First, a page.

A federal appeals court in New York City heard arguments Tuesday centering, in large part, on whether Immigration and Customs Enforcement has the right to deport an immigrant for past crimes, even though she’s been granted a full and unconditional pardon by the state of Connecticut.
The three judge panel repeatedly questioned whether the court has jurisdiction in the case of Wayzaro Walton, a Hartford resident.
Connecticut Attorney General William Tong said while he understood the importance of that question, he believed the case raises larger questions about the power of ICE to deport someone with a clean record.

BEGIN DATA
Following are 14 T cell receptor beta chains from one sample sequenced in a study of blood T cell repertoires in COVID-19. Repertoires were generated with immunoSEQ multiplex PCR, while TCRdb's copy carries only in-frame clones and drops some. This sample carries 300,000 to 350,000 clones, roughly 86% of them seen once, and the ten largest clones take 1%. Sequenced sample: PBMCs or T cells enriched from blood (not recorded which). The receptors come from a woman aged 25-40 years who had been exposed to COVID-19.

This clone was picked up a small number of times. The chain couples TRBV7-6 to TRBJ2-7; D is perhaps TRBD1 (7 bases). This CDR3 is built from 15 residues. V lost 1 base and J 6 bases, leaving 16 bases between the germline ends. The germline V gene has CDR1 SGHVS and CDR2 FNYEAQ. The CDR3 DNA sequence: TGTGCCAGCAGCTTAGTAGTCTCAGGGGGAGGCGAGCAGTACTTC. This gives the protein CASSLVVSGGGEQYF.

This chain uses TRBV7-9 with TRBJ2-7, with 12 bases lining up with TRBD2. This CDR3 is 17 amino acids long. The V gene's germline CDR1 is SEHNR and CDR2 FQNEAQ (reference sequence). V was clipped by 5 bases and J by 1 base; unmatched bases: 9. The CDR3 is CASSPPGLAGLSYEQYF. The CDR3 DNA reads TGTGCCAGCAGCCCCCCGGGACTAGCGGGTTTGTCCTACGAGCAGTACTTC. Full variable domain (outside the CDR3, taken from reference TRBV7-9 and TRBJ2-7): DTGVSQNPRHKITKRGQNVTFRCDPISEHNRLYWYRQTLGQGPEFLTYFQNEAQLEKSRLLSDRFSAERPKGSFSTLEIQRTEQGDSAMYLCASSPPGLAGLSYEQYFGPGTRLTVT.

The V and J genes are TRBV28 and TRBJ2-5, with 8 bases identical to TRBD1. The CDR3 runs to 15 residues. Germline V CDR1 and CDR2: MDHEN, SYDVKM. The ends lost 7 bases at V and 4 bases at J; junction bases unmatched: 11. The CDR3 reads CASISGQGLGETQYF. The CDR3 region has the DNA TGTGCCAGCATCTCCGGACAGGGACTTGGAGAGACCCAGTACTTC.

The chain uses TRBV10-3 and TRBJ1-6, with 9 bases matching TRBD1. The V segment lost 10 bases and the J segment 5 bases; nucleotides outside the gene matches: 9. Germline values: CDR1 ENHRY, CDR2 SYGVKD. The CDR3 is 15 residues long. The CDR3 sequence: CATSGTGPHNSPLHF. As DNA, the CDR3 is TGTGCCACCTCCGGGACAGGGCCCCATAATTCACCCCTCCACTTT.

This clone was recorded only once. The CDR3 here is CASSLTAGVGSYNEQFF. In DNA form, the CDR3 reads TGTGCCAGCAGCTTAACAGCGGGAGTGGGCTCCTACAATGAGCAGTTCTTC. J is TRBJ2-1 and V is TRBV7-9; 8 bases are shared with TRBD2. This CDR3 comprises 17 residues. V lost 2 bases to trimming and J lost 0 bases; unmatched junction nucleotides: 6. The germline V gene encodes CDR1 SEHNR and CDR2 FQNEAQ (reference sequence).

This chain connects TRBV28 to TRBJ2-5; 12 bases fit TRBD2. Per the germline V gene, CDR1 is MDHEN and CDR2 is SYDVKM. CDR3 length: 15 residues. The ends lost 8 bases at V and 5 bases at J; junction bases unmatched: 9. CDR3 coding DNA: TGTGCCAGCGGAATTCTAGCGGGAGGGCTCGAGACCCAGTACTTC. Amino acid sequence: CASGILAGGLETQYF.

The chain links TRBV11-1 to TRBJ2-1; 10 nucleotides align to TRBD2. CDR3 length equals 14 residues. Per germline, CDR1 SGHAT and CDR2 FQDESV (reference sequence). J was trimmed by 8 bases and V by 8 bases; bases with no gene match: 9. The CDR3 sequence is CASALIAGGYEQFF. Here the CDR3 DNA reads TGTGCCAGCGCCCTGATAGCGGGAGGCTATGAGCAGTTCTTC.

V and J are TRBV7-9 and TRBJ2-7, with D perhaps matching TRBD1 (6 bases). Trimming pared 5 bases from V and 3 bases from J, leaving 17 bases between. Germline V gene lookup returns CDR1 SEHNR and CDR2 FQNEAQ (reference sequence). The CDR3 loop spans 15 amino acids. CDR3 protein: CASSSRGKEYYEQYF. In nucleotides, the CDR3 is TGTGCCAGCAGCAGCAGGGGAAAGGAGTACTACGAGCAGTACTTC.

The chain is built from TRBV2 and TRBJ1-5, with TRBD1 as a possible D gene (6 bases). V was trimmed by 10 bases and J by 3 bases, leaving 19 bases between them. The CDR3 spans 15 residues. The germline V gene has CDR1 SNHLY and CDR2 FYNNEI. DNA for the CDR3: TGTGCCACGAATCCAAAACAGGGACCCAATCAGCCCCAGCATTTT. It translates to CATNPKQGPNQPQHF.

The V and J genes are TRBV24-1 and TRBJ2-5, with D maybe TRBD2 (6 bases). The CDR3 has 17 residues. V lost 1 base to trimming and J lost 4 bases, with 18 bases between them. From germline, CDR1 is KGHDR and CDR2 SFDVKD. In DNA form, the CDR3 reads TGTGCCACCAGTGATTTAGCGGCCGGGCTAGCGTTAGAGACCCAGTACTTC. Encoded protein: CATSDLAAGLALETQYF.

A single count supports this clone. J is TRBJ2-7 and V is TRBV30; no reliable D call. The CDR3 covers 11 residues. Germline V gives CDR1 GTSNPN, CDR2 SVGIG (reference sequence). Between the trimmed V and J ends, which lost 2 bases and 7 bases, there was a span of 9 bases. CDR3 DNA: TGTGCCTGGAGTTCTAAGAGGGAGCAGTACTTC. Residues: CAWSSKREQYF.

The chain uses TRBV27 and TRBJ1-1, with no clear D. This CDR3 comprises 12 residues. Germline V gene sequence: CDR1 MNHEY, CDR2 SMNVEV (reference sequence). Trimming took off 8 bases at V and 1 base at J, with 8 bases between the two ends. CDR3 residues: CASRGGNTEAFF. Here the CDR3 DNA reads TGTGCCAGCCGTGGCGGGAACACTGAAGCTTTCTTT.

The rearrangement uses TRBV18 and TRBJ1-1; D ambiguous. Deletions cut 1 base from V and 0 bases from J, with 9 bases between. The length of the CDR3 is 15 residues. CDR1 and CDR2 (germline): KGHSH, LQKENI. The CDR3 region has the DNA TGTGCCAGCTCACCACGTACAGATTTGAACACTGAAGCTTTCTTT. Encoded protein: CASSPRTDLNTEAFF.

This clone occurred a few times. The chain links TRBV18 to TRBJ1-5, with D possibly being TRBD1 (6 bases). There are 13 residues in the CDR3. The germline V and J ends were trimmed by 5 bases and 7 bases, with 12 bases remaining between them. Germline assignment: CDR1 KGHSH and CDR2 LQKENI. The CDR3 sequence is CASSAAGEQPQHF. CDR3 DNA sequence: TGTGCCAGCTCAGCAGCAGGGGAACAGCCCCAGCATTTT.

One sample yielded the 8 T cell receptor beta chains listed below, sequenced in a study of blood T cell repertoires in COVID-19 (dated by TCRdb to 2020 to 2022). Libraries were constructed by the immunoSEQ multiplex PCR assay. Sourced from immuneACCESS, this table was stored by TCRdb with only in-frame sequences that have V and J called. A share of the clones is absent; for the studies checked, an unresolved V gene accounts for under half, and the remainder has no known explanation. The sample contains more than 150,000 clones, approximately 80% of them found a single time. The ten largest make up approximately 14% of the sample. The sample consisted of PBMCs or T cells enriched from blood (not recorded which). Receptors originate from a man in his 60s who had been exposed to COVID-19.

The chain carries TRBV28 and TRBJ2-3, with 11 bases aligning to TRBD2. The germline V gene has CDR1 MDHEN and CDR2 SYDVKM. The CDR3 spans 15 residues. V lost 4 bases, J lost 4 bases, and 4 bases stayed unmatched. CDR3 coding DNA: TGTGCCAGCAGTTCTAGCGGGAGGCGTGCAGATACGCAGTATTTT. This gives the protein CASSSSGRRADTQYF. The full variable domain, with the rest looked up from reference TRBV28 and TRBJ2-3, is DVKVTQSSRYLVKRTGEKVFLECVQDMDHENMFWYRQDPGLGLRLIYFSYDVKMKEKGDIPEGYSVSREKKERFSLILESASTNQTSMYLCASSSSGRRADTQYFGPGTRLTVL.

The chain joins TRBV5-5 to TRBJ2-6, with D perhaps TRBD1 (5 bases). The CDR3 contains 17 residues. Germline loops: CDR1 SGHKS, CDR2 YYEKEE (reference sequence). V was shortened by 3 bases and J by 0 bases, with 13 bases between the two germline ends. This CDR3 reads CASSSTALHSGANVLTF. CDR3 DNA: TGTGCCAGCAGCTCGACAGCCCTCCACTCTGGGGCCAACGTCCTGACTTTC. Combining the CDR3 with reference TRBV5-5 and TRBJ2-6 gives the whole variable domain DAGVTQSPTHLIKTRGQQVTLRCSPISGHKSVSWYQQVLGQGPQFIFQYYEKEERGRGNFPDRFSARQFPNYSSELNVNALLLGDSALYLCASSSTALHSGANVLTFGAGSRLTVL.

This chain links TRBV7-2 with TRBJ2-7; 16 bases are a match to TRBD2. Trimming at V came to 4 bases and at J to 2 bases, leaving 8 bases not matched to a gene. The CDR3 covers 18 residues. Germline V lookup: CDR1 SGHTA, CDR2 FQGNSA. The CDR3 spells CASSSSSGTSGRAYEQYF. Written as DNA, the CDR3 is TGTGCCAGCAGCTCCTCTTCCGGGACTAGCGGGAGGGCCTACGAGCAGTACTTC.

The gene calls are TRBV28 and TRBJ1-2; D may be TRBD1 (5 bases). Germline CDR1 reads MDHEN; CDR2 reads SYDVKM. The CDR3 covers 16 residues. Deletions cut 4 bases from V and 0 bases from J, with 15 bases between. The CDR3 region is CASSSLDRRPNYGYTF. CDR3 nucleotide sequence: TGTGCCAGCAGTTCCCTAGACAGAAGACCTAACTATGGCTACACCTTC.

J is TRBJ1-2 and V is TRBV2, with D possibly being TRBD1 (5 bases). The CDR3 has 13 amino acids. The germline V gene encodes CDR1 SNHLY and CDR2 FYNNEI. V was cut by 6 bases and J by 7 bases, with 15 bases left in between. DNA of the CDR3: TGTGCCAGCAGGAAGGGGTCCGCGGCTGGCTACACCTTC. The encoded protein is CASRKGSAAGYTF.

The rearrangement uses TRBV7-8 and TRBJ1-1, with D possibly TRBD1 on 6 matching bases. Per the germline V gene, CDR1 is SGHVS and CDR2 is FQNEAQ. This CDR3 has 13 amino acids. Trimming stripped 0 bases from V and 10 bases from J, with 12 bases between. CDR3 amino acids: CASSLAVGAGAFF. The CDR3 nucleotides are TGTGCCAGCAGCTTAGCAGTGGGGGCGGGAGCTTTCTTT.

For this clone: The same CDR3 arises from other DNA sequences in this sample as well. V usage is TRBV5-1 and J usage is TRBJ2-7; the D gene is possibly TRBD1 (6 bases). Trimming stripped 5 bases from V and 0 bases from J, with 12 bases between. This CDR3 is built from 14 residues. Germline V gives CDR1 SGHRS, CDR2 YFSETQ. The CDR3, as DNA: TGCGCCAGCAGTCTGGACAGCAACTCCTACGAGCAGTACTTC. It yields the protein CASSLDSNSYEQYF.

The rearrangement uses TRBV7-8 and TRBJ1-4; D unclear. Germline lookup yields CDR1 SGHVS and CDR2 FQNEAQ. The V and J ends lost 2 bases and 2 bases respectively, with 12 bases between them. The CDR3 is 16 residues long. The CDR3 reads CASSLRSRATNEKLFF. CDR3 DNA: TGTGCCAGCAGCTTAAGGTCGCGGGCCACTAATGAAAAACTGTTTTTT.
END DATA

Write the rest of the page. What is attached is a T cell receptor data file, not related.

"This action by ICE offends Miss Walton’s due process rights, it also offends the state’s equal sovereignty, and also its 10th Amendment rights and those are larger issues that this court ought to preserve," Tong told the court.
The federal government has argued that the courts should not interfere in the case, and Department of Justice Attorney Christopher Buchanan told the court the pardon issue arose too late in the process.
"Literally, it appears about 13 years from her first conviction, about seven years from her second conviction and at the very last hour," he argued.
But the judges asked why that would matter.
Wayzaro Walton came to Connecticut from England when she was four years old and lived as a legal permanent resident. During her teens, she had a string of arrests for shoplifting and conspiracy to commit larceny.
ICE began removal proceedings against her in 2012, and in March she was picked up and detained. One day later, paperwork arrived granting her a full state pardon for her crimes.
She remains in an ICE detention facility in Boston.